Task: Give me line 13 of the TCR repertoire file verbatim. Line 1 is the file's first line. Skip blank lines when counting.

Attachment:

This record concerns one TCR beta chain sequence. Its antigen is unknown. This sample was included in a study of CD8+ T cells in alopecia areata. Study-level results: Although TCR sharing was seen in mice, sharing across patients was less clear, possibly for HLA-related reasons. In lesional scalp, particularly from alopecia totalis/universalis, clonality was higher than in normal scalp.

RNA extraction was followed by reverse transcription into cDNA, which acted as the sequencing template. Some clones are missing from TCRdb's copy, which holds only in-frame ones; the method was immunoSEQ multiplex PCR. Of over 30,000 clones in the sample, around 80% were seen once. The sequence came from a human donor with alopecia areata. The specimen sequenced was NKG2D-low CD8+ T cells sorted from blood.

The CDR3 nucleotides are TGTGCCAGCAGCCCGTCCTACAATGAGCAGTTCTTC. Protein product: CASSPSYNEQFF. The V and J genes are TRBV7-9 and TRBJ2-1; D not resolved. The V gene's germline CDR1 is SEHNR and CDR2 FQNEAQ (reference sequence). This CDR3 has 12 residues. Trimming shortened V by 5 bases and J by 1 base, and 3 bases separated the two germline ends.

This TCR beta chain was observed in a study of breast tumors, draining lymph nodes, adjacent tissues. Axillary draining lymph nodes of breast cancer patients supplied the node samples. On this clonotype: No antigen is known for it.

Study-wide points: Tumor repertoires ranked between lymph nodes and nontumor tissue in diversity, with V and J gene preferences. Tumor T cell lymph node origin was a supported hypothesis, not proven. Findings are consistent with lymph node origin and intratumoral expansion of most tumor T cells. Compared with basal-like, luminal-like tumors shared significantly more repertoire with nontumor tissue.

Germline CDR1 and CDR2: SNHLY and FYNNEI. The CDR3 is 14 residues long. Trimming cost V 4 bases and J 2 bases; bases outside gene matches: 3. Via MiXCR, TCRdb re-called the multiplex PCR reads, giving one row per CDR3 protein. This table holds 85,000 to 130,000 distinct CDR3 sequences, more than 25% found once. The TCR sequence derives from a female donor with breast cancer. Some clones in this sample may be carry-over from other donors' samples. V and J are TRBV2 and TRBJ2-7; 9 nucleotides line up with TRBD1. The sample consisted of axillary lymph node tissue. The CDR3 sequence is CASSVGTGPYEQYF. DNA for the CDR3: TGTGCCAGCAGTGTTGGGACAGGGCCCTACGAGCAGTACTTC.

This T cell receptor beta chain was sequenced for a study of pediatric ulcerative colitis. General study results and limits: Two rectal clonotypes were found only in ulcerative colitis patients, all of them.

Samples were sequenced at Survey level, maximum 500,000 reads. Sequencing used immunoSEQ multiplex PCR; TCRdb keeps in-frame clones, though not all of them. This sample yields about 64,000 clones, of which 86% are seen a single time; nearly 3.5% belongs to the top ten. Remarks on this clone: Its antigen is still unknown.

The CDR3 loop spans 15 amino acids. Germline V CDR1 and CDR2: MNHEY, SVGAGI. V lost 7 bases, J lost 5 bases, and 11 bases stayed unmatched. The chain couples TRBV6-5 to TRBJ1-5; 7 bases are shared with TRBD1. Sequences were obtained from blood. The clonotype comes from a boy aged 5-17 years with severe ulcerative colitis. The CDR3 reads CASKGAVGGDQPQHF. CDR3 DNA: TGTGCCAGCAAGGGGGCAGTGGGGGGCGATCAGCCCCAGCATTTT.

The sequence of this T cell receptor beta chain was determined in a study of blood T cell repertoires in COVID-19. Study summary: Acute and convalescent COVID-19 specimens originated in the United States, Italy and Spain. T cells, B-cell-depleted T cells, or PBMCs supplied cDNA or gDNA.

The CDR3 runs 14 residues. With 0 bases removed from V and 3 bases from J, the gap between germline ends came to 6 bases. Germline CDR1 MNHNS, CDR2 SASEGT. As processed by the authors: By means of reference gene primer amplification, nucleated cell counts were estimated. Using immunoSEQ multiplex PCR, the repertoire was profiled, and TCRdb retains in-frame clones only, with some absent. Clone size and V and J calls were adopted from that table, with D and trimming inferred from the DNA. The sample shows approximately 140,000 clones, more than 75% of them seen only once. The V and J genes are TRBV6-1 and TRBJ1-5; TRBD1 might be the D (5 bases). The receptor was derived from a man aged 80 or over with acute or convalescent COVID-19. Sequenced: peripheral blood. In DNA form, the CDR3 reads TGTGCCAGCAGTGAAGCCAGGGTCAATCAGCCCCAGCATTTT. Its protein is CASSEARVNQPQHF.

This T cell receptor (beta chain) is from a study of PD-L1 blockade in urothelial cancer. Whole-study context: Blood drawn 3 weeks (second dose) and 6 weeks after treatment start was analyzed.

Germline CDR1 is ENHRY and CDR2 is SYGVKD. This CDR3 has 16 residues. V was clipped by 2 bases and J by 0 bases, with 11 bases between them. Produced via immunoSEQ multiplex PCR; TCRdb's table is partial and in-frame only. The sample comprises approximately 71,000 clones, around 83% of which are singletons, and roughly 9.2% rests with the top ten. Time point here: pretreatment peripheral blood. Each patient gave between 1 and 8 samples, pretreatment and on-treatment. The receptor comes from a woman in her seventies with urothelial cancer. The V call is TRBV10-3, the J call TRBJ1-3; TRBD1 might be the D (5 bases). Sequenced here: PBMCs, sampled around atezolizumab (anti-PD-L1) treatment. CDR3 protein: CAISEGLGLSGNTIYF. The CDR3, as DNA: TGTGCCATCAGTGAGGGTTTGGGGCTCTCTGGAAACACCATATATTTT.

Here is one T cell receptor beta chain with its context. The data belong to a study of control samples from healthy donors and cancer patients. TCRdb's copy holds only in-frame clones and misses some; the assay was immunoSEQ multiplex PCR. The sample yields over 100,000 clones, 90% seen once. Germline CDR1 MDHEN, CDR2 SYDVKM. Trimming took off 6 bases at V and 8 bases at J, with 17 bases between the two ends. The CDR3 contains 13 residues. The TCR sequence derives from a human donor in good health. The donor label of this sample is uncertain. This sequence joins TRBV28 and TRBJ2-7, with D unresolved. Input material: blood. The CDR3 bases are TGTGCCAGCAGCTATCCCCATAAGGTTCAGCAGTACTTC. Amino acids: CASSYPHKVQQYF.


Germline CDR1 is ENHRY and CDR2 is SYGVKD. This CDR3 has 16 residues. V was clipped by 2 bases and J by 0 bases, with 11 bases between them. Produced via immunoSEQ multiplex PCR; TCRdb's table is partial and in-frame only. The sample comprises approximately 71,000 clones, around 83% of which are singletons, and roughly 9.2% rests with the top ten. Time point here: pretreatment peripheral blood. Each patient gave between 1 and 8 samples, pretreatment and on-treatment. The receptor comes from a woman in her seventies with urothelial cancer. The V call is TRBV10-3, the J call TRBJ1-3; TRBD1 might be the D (5 bases). Sequenced here: PBMCs, sampled around atezolizumab (anti-PD-L1) treatment. CDR3 protein: CAISEGLGLSGNTIYF. The CDR3, as DNA: TGTGCCATCAGTGAGGGTTTGGGGCTCTCTGGAAACACCATATATTTT.